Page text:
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I think more information is needed about . What does this mean ? Take the 2 primes, decrease them by 1,multiply them with each other, but then ? Save the result in empty set number 'n' ? How can a empty set contain something ? Garo 21:52, 17 August 2005 (UTC)
Tuntable (talk) 00:46, 8 January 2024 (UTC)
In the original RSA paper, the Euler totient function φ(n) = (p − 1)(q − 1) is used instead of λ(n) for calculating the private exponent d. Since φ(n) is always divisible by λ(n), the algorithm works as well.The totient functions are hard to avoid when explaining the algorithm, and I think the explanation would be harder to follow if we tried to do so, but you are of course welcome to propose wording that you think would be clearer. CodeTalker (talk) 02:40, 8 January 2024 (UTC)
Hello,
I was reading this article on the RSA algorithm and something seemed to be a problem to me in the key generation. Indeed, what happens if we chose
(The conditions " and " are the only two conditions cited in the article.) Well then is always a valid private key.
Indeed, we are searching for a
So if , then works! So when a public key is known, if the test is true, the message can be deciphered.
I believe this a well known fact since an easy example is given by the public key (and is always recommended to avoid). Indeed chose
So (3,15) is not a valid public key, yet it satisfies the conditions stated in the Wikipedia article.
So what are the correct conditions ? First, we need to ask that
However, we see that if , then
So, even the condition
is not very well stated because it may include which is forbidden by .
Therefore, I would propose the following conditions :
Does it make sense?
Clement justin (talk) 12:45, 24 June 2016 (UTC)
Currently the article reads "...calculate the totient lambda(n) = lcm((p1, q1)". But this is not the totient, the totient is (p1)(q1) which is at least twice lambda (because both p1, q1 are even). According to earlier comments it seems that earlier the page said "compute the totient phi (or lambda?) = (p1)(q1)". Now it's not obvious that the two choices will yield the same result (not even clear what result means... maybe: modular inverse?). Do they? If so, that's worth a remark, to the least. If not, what should be used? — MFH:Talk 21:16, 22 May 2018 (UTC)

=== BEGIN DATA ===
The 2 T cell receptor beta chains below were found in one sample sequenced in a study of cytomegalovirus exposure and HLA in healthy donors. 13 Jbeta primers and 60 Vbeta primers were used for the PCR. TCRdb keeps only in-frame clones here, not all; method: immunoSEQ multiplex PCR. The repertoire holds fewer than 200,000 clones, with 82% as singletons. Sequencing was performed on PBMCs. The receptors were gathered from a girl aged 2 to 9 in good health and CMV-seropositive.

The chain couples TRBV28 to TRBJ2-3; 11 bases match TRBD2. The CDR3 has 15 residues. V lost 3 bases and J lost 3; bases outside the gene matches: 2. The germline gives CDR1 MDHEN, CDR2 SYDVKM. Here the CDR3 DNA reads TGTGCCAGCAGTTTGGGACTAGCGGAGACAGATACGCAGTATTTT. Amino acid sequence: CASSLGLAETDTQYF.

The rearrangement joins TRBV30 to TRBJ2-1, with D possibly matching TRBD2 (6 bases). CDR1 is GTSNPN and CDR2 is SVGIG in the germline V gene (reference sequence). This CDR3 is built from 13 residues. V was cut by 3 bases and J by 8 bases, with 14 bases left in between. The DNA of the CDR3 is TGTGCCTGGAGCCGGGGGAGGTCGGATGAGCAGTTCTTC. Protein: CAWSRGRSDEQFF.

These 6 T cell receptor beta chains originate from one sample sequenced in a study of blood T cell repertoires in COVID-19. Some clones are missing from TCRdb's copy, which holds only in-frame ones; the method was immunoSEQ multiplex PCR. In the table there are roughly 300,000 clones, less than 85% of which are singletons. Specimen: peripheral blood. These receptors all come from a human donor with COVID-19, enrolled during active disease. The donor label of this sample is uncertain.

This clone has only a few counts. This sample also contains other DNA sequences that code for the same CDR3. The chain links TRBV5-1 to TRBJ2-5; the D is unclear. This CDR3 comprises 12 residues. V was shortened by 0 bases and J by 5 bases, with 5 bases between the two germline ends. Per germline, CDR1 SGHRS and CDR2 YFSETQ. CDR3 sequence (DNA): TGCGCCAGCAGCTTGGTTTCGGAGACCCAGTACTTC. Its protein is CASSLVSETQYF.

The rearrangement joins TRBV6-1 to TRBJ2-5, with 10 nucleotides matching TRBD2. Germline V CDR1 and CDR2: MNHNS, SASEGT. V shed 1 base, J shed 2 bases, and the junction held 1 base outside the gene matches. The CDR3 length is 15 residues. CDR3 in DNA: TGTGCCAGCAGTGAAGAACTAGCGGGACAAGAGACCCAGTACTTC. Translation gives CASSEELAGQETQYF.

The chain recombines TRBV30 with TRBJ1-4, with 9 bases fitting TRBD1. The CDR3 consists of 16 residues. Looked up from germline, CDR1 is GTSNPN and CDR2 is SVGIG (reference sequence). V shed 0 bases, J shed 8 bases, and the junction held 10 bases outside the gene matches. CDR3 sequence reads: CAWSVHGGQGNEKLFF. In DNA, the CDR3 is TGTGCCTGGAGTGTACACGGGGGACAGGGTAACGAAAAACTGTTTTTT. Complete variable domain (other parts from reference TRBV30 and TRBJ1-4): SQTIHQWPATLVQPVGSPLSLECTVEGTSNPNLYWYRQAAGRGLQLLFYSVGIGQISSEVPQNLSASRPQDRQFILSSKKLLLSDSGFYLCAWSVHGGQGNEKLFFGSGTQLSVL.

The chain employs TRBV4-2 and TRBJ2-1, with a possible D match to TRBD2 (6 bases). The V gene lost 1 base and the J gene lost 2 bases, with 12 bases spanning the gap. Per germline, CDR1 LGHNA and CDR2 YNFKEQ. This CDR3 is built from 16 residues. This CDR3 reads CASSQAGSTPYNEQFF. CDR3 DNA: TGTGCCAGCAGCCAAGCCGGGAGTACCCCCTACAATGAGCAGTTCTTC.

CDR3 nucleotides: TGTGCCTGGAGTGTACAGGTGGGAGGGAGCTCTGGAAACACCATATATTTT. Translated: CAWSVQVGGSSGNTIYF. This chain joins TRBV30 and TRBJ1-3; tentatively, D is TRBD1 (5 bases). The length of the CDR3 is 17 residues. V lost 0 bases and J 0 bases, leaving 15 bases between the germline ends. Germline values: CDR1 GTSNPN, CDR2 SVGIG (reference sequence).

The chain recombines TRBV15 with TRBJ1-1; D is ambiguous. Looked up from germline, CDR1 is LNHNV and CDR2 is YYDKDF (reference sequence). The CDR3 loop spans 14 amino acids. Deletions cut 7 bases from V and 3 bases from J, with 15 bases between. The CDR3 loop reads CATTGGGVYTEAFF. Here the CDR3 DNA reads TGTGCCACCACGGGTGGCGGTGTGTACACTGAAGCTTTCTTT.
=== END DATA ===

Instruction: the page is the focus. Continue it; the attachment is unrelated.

I have seen numerous high profile websites and books using the Euler's totient but it is not used on Wikipedia. I was building an RSA code on your program only to realise there is a faster and more efficient way of coding it only that it wasn't include on the article. A subtle mention would at least be appreciated. Cyclone26 (talk) 23:06, 9 April 2019 (UTC)
I did put the anchor for this note, here: https://en.wikipedia.org/wiki/RSA_(cryptosystem)#CryptoStrengthOfPQ
and here (old reverted edit cache): https://en.wikipedia.org/w/index.php?title=RSA_(cryptosystem)&diff=983454044&oldid=983447902#CryptoStrengthOfPQ
But my edit was been reverted: https://en.wikipedia.org/w/index.php?title=RSA_(cryptosystem)&oldid=983456104
I did discribed all, then put anchor, and add that link on SafePrimesdefinion page: https://en.wikipedia.org/w/index.php?title=Safe_and_Sophie_Germain_primes&diff=983441331&oldid=983436407
The main thing, described there  exclude the common factors (common difisors) for the numbers (p1) and (q1), and leave only 2 as common factor of this,
to prevent an easy factorization of (n1), and make this so hard.
When p and q is a safe prime numbers, then p' = (p1)/2, q' = (p1)/2, where p' and q'  primes too, moreover this is a some SofiGermain prime numbers.
So, because of this, the numbers (p1) and (q1)  have only one common divisor (number 2).
Because each of this number can be factorized only as (p1) = 2*p'; (p1) = 2*q',
and only 2 is a common factor (result of factorization, difisor), while p' and q' is a different prime numbers, and this is not a common divisors.
Yes, this p' and q' is SofiGermain primes, but this is not used in key generation,
and used the safe primes  p, and q, and this is a Safe prime numbers, not SofiGermain primes.
I did discribed this all there, and I do not know what need to add more,